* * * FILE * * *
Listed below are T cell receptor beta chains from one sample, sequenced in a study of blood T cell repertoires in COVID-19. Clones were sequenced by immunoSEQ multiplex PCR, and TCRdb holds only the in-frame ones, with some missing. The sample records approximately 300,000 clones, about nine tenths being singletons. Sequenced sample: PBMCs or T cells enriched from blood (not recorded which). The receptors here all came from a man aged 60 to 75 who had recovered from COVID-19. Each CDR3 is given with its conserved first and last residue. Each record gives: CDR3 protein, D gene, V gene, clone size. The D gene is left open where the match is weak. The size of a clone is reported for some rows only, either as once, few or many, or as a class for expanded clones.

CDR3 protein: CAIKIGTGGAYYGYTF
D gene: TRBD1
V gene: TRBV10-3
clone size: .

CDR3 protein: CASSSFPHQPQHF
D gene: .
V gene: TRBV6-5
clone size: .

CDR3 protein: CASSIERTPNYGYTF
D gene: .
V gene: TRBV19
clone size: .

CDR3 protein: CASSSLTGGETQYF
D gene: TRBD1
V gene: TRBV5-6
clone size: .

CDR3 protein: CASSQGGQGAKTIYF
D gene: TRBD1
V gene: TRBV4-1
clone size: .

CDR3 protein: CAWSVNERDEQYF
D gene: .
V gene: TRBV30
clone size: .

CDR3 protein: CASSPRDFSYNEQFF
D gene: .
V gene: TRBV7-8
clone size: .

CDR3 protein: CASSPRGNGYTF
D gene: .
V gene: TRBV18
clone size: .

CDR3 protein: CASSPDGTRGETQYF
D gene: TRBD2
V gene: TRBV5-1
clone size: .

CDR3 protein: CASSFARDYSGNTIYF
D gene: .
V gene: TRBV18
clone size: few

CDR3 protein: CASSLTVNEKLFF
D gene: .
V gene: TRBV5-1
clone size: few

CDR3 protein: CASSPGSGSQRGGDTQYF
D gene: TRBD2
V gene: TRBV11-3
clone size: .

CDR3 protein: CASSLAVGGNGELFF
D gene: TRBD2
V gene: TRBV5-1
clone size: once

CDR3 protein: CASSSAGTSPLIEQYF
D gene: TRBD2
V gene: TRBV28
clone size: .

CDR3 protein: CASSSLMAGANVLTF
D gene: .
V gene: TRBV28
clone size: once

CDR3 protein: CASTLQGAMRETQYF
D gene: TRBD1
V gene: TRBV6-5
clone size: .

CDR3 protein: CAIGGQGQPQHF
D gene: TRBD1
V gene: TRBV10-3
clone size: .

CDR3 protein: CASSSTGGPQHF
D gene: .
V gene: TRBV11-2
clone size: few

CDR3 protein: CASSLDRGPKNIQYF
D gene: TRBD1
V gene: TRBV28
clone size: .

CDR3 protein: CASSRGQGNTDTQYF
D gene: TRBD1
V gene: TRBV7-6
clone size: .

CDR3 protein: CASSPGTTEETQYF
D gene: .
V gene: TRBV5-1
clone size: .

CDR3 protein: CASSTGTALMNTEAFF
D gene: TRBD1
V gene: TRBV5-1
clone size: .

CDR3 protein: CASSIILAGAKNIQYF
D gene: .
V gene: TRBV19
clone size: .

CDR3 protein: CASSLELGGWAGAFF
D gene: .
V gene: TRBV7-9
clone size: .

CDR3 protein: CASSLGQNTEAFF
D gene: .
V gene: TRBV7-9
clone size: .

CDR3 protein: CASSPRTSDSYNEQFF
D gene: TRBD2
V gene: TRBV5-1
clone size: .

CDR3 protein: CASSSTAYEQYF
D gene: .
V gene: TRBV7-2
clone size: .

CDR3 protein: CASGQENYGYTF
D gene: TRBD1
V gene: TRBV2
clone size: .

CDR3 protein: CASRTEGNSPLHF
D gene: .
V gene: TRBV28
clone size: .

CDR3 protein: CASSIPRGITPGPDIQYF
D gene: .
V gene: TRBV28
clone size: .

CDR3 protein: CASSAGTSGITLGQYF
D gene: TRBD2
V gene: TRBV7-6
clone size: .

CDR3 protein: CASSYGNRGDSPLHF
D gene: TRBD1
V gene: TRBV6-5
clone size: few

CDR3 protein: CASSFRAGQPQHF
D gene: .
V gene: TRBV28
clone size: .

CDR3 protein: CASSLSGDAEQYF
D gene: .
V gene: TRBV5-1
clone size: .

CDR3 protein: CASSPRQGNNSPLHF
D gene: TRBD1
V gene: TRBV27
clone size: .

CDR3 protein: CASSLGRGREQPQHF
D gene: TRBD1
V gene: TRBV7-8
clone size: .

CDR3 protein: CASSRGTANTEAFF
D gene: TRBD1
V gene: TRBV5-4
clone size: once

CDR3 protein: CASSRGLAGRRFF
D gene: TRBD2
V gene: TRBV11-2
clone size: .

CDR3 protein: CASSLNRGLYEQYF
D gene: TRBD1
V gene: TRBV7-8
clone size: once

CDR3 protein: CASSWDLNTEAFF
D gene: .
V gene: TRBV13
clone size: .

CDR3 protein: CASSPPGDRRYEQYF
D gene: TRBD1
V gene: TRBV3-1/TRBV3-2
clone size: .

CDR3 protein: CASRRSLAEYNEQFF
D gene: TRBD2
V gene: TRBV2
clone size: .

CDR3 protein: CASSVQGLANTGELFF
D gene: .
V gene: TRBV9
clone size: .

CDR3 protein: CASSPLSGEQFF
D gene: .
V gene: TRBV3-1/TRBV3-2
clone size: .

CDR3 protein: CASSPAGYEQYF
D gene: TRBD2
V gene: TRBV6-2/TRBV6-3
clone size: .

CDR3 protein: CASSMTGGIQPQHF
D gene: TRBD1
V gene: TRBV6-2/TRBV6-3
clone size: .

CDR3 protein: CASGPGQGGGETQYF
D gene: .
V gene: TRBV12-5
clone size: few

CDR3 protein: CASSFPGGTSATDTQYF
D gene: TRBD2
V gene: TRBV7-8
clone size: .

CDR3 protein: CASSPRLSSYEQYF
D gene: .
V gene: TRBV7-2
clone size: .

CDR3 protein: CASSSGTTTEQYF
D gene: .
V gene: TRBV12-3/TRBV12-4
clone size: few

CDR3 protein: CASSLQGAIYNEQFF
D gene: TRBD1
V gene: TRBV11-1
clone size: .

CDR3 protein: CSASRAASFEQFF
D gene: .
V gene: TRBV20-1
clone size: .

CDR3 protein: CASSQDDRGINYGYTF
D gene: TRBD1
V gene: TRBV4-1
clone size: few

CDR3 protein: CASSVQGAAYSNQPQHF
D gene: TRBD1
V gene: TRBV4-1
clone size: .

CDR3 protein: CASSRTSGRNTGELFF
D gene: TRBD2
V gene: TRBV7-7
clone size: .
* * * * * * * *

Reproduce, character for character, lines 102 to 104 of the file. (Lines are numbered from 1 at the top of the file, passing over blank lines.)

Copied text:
CDR3 protein: CASSPRTSDSYNEQFF
D gene: TRBD2
V gene: TRBV5-1